Facet Joint Disease
Facet joint and medial branch blocks are used for patients with pain stemming from inflammation or irritation of the facet joints. These patients normally do not respond to other conservative means, such as oral anti-inflammatory medication, rest, or physical therapy. These procedures usually are performed for management of severe acute or chronic pain affecting the back or neck. They may also be performed for testing purposes by providing valuable diagnostic information about your condition.
A facet block is an injection of local anesthetic and steroid into the facet joint in the spine. A medial branch block is similar but the medication is placed outside of the joint near the nerves that supply the joint called the medial branch.
The Joint and Nerve
Facet joints are located between each vertebra and provide flexibility to the spine that allows you to bend and twist your back. The nerve supplying the joint is called a medial branch.
Each vertebra has two sets of facet joints, one facing upward (superior articular facet) and one downward (inferior articular facet) on each side (right and left). These joints act like hinges linking the vertebra together to form your spine. In order for the facets to be an effective hinge, each cartilage-coated joint is surrounded by a capsule of connective tissue and fluid that lubricates the joint allowing them to smoothly glide against each other.
Based upon your symptoms and/or the imaging of your spine, the injection can be directed into the facet joint or can target the nerves close to the joint, thus, a facet joint block or facet joint nerve block, called a medial branch block.
The procedure is done with you lying on your stomach in such a way that Dr. Dibble can best visualize the nerves supplying the joints in the neck, mid back or low back using X-ray guidance. After cleaning the skin and placing sterile drapes, Dr. Dibble numbs a small area of skin. Most people say the sting or burn of the numbing medicine is the most uncomfortable part of the procedure, although every person’s response to any procedure may vary.
Using X-ray guidance, Dr. Dibble will then guide a small needle to either the joint or the medial branch. In confirming the correct needle placement, the injection may initially create a response, which could be identical to the pain under investigation, similar but not identical, or a different or new sensation. After your response is recorded, the medication is then introduced around the facet joint or near the nerves supplying the joint.
You will be asked to rest for a short recovery period. Your blood pressure will be checked and you will be monitored for any complications or side effects. After authorization from Dr. Dibble, you may leave with your ride.
These blocks can provide pain relief that lasts from days to years. If you get good, lasting benefit from the injections, the procedure may be repeated. If you get good, short-term benefit, you could be considered for another procedure called facet rhizotomy (radiofrequency lesioning), which may provide longer-term relief of months to years. If you do not get any benefit from the procedure, the block still has diagnostic value in that it means that the pain is likely not coming from the targeted facet joints.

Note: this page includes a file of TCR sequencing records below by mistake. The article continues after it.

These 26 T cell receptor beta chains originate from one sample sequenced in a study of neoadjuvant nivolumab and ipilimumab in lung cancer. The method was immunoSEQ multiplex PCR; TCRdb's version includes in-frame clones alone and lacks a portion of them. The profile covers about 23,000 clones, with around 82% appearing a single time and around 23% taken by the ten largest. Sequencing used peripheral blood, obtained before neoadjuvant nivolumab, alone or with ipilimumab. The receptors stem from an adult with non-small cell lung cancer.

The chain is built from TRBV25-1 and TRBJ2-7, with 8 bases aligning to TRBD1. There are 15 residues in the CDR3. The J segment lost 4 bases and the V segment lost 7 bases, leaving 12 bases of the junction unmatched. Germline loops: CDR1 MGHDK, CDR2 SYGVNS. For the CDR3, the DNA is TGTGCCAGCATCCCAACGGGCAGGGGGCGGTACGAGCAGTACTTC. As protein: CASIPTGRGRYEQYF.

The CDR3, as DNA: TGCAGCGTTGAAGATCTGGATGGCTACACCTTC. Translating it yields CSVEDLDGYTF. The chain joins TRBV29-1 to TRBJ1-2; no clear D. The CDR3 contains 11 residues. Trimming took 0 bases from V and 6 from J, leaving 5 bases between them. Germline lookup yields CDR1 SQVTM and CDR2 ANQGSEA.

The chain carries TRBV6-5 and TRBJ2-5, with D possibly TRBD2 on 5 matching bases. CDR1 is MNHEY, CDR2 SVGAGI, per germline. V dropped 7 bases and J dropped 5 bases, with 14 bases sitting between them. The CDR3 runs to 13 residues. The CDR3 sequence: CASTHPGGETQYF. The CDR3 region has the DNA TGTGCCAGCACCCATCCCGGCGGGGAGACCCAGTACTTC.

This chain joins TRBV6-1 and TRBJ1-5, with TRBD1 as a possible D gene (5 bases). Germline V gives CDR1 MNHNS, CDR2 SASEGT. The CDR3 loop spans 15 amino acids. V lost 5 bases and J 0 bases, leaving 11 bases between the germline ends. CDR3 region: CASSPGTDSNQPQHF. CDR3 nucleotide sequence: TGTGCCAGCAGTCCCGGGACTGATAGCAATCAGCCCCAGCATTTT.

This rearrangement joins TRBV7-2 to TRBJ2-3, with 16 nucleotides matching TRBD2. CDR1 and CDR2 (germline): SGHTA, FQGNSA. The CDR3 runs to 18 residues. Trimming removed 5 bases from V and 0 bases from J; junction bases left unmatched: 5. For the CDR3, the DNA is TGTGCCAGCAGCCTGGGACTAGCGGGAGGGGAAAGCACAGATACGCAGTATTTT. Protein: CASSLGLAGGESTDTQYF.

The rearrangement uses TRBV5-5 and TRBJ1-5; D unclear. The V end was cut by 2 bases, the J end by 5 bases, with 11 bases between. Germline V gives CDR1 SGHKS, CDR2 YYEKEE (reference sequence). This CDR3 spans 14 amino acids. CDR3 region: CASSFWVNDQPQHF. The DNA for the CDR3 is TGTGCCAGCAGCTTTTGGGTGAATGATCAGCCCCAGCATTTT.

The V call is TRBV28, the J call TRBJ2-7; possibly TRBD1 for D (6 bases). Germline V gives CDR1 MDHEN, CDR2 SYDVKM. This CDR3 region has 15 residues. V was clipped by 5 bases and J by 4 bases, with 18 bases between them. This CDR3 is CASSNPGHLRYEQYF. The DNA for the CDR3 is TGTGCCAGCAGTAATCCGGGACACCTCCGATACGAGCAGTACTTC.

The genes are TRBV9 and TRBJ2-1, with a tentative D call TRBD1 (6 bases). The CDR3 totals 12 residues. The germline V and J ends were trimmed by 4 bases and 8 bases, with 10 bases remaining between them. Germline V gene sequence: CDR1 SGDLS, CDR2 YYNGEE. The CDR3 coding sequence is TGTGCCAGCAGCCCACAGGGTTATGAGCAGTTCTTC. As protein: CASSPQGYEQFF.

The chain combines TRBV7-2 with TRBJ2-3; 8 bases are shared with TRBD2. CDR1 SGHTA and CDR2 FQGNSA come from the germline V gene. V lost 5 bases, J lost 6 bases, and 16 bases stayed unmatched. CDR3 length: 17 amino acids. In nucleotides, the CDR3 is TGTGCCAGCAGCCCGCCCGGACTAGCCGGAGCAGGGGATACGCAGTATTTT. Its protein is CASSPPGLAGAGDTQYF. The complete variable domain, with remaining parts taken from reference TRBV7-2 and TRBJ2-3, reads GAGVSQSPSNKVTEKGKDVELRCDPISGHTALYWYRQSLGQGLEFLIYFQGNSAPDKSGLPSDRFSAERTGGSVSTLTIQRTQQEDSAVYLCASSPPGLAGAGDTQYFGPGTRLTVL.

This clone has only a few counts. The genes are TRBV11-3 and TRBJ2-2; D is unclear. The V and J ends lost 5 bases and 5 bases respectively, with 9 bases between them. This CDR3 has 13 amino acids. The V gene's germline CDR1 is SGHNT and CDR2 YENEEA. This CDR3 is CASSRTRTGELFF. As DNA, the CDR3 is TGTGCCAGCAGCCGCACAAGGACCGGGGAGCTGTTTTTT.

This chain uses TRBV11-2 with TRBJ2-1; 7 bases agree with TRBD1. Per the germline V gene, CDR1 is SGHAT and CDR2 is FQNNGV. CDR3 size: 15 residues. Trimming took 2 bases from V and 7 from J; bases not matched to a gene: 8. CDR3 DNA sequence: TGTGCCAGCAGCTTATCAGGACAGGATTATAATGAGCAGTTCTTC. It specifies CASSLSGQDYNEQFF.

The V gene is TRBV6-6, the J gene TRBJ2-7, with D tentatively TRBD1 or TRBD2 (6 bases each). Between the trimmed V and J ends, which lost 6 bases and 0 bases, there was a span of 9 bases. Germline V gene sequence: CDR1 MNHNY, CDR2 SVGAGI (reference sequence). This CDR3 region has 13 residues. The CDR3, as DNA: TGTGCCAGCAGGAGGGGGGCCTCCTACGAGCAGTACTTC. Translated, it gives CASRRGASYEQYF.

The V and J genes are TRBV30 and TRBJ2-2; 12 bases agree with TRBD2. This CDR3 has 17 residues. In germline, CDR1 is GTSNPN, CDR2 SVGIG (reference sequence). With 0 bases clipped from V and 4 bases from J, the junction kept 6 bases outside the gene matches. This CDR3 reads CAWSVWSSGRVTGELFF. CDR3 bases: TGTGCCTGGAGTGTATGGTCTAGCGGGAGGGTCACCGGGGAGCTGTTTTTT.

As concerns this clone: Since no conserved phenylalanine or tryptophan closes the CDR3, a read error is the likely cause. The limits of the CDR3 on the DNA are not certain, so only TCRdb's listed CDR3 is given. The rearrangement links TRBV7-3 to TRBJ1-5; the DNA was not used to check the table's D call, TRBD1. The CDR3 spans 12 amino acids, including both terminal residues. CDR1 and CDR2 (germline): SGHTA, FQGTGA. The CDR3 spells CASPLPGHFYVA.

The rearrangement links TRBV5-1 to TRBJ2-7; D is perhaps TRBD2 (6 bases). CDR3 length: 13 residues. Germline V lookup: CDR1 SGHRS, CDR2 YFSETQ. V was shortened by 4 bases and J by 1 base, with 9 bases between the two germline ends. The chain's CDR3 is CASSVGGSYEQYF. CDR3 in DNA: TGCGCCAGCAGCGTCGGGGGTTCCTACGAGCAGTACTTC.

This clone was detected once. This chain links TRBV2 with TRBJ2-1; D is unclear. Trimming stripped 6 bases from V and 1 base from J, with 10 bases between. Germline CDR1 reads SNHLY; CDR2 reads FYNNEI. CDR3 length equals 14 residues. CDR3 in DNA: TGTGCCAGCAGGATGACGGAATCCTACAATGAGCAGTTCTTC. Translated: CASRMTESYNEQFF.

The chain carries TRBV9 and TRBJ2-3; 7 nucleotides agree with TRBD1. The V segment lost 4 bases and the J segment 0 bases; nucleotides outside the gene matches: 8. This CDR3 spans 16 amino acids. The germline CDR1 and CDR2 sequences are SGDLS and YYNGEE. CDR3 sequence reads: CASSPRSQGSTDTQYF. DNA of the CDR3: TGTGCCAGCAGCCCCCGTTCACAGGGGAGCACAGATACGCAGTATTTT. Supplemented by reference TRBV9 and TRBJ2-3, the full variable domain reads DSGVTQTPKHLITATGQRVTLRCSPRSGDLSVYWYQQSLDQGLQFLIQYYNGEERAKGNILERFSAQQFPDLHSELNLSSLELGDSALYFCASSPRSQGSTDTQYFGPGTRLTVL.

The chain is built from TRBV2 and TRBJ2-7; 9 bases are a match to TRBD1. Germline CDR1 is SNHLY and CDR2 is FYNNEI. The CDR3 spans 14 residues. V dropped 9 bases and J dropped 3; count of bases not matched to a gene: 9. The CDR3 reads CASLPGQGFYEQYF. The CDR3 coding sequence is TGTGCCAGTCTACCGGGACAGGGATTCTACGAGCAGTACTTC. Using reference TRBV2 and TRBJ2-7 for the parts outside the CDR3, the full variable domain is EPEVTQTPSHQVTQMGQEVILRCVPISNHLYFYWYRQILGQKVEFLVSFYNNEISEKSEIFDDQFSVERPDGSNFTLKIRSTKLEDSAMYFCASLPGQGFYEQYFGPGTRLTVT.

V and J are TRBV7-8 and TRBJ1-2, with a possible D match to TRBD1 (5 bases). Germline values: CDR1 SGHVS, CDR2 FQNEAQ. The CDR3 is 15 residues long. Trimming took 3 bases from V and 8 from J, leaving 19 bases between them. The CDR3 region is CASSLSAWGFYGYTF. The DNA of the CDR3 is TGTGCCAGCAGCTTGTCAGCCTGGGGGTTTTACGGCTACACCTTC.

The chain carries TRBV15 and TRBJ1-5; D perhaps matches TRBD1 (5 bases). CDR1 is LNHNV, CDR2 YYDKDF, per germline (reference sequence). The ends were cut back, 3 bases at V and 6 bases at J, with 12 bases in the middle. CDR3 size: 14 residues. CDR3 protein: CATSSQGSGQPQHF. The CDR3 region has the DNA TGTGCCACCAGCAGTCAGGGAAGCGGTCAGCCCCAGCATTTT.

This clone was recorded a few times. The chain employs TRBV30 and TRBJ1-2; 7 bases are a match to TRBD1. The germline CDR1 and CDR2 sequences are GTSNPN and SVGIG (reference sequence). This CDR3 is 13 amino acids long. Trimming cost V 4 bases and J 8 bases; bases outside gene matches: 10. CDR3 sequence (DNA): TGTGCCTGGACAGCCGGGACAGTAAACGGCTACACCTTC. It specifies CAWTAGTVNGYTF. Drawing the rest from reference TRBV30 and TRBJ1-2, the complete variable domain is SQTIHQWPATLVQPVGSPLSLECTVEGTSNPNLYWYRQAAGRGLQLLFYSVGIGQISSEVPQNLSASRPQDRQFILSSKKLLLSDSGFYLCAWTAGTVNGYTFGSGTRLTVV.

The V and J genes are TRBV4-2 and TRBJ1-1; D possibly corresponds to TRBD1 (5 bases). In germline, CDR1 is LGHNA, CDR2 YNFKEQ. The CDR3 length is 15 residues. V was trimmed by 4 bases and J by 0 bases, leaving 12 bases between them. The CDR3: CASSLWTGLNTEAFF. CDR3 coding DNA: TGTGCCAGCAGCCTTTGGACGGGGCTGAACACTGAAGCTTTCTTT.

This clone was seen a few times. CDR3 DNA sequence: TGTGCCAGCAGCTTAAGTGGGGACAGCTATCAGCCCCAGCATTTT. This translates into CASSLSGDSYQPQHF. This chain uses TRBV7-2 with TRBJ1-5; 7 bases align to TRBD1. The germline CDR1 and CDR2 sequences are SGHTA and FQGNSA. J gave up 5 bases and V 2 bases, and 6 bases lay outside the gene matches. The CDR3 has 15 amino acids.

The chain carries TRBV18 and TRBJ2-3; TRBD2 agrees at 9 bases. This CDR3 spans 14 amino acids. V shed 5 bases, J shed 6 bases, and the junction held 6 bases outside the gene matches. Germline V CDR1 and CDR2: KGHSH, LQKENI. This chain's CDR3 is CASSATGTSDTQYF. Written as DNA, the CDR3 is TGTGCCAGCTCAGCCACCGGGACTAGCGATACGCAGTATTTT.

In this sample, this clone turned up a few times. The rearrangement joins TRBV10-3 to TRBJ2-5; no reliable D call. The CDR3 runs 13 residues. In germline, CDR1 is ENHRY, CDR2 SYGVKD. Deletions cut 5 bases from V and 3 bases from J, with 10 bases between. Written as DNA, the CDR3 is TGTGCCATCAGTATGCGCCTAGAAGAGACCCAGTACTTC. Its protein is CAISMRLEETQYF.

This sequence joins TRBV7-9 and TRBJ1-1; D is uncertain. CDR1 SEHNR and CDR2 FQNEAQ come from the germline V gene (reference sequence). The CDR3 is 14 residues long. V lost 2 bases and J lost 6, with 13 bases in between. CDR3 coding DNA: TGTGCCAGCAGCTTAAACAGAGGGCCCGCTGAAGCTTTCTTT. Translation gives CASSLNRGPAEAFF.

Rest today except for physical therapy or chiropractic treatment coordinated through Dr. Dibble. Tomorrow you may resume your normal activity (e.g. work and school). Nothing strenuous. Avoid activity that causes pain or discomfort.
Your legs may feel shaky or weak today; this is temporary and will wear off. We strongly suggest a responsible adult be with you for the rest of the day for your own safety.
Do not drive, operate heavy machinery, or use power tools.
Some short-term side effects may occur such as increased pain for a few days after the injection, including localized pain at the injection site. If you have soreness and discomfort at the injection site, you may use ice for the first 24 hours. Then use heat or ice (whichever is more comfortable for you) for 20 minutes at a time, 3-5 times a day for your comfort.
Diabetics may have short-term elevation of blood sugars. People prone to fluid retention may have increased fluid retention for 1-2 weeks.
DO NOT eat or drink anything for six hours prior to the procedure. You may continue to take your medicines with a sip of water.
If you are taking any anti-inflammatory medications, please stop taking them 5 days prior to the procedure. Please let Dr. Dibble know if you feel the need to take an alternative medication.
If you are taking any aspirin, please stop taking it 7 days prior to the procedure.
Please advise Dr. Dibble if you are on a blood thinner such as coumadin or if you are allergic to iodine.
Note: You must have someone drive you to your appointment or you may not be able to have the procedure that day. You must be discharged to an adult for your own safety. The entire procedure takes about an hour. The injection itself usually lasts about 10-15 minutes, and you will be asked to lie quietly for another 30 minutes for observation before being discharged. The numbing shot usually is the worst part of the procedure. There may be other discomfort involved, but it is more pressure than pain. Wear loose, comfortable clothing. For cervical procedures, you will be removing your shirt; for lumbar procedures, sweats are recommended. Keep in mind that iodine may stain your clothing.